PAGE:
Results for "facebook poke"

Facebook couldn’t buy Snapchat, so it’s “borrowing” its features

Facebook couldn’t buy Snapchat, so it’s “borrowing” its features

If at first you don't acquire, emulate. Having been spurned by Snapchat, Facebook has instead borrowed the photo editing features from the short-lived picture messaging service. The new photo uploader, complete with various text overlays, stickers, and filters, was revealed earlier today and spawned instant comparisons with how Snapchat offers simple graphical tweaks to its self-destructing pictures. If Facebook's track record tells us anything, however, it's that a positive reception to its changes is anything but guaranteed.

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Facebook tries to outdo Snapchat with new photo uploader

Facebook tries to outdo Snapchat with new photo uploader

You know what they say when in Rome. In this case, though, it's "when in photo sharing land, do as Snapchat does." Facebook has silently started to roll out a new version of its photo uploader and with it came a batch of new features that puts it on par with Snapchat. That means swipeable filters, text overlays, and, of course, stickers, making it possible to produce almost every form of whimsy and hilarity using nothing but some regular-looking photos and a sense of humor.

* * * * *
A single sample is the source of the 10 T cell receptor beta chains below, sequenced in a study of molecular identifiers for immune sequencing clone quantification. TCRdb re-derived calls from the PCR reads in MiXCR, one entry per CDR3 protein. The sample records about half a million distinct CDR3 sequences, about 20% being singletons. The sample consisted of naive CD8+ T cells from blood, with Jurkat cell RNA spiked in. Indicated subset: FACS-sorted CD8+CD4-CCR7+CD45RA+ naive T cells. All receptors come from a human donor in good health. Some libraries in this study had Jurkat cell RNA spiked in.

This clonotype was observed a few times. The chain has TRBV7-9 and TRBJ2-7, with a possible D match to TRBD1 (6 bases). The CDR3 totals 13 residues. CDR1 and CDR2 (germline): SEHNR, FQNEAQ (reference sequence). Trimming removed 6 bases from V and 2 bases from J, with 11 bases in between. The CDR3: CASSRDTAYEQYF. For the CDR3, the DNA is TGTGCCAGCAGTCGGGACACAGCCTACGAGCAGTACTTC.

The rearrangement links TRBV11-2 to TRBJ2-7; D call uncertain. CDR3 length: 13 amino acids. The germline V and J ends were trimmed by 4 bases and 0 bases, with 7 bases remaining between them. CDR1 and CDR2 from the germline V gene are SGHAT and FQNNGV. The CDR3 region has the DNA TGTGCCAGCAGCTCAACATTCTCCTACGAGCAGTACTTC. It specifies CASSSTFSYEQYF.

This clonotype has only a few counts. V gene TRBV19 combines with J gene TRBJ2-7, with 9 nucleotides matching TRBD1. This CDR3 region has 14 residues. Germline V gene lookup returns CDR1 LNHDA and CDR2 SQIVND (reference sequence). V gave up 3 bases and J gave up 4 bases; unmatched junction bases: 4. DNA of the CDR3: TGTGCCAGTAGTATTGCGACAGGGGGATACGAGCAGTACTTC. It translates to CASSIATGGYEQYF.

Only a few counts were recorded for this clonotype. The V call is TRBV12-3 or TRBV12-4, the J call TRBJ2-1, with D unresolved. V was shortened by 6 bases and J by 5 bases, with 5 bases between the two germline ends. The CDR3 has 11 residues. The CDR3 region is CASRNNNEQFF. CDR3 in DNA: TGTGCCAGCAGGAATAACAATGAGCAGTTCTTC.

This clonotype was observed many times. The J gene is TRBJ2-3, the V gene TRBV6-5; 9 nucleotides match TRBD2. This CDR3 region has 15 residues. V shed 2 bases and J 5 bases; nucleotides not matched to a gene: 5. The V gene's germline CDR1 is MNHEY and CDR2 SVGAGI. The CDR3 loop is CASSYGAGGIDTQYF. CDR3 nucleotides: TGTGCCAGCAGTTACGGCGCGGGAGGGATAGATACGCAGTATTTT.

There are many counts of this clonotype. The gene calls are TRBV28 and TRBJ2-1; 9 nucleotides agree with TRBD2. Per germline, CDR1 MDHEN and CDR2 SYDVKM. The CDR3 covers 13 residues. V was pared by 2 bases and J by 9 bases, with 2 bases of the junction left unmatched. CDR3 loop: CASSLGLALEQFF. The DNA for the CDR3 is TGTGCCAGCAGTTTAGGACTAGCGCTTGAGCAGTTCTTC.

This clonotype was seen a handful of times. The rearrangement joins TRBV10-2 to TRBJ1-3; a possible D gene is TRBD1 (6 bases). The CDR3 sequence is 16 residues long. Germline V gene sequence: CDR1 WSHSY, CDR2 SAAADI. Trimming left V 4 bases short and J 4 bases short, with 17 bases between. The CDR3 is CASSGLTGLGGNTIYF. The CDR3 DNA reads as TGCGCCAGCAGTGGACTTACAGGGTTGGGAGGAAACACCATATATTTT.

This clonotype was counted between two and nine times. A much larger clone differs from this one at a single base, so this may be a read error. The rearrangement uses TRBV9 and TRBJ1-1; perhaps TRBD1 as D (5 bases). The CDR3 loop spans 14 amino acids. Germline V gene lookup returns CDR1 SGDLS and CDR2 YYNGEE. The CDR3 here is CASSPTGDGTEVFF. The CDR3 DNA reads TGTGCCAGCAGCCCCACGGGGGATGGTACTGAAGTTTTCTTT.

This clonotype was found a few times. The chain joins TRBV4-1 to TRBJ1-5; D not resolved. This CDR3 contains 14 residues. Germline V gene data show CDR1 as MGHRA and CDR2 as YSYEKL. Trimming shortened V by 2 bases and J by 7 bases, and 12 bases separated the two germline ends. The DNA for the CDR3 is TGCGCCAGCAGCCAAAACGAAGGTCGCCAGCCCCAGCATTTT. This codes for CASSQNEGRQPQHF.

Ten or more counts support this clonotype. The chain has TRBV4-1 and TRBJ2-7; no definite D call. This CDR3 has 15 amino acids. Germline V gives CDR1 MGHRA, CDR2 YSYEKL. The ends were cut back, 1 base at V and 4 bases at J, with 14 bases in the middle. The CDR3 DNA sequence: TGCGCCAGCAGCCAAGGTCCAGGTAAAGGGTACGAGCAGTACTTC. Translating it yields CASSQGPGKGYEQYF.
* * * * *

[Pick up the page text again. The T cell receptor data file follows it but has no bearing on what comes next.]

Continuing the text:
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Don’t worry Facebook, you’re still down with the kids

Don’t worry Facebook, you’re still down with the kids

Facebook may be regularly plagued with ominous predictions that teens with short attention spans have moved on to brighter social networks, but according to new research there's still life in Zuckerberg's site yet. The Pew Research Center prized teenagers away from their smartphones to ask them which social sites and apps they frequent, and while Facebook may have been branded passé by some, it's still the most-used among the 13-17 demographic. That's no small audience, either, with 24-percent of teenagers telling the research firm that they are "almost constantly" online.

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Roost on why Facebook’s Parse for IoT solution makes sense

Roost on why Facebook’s Parse for IoT solution makes sense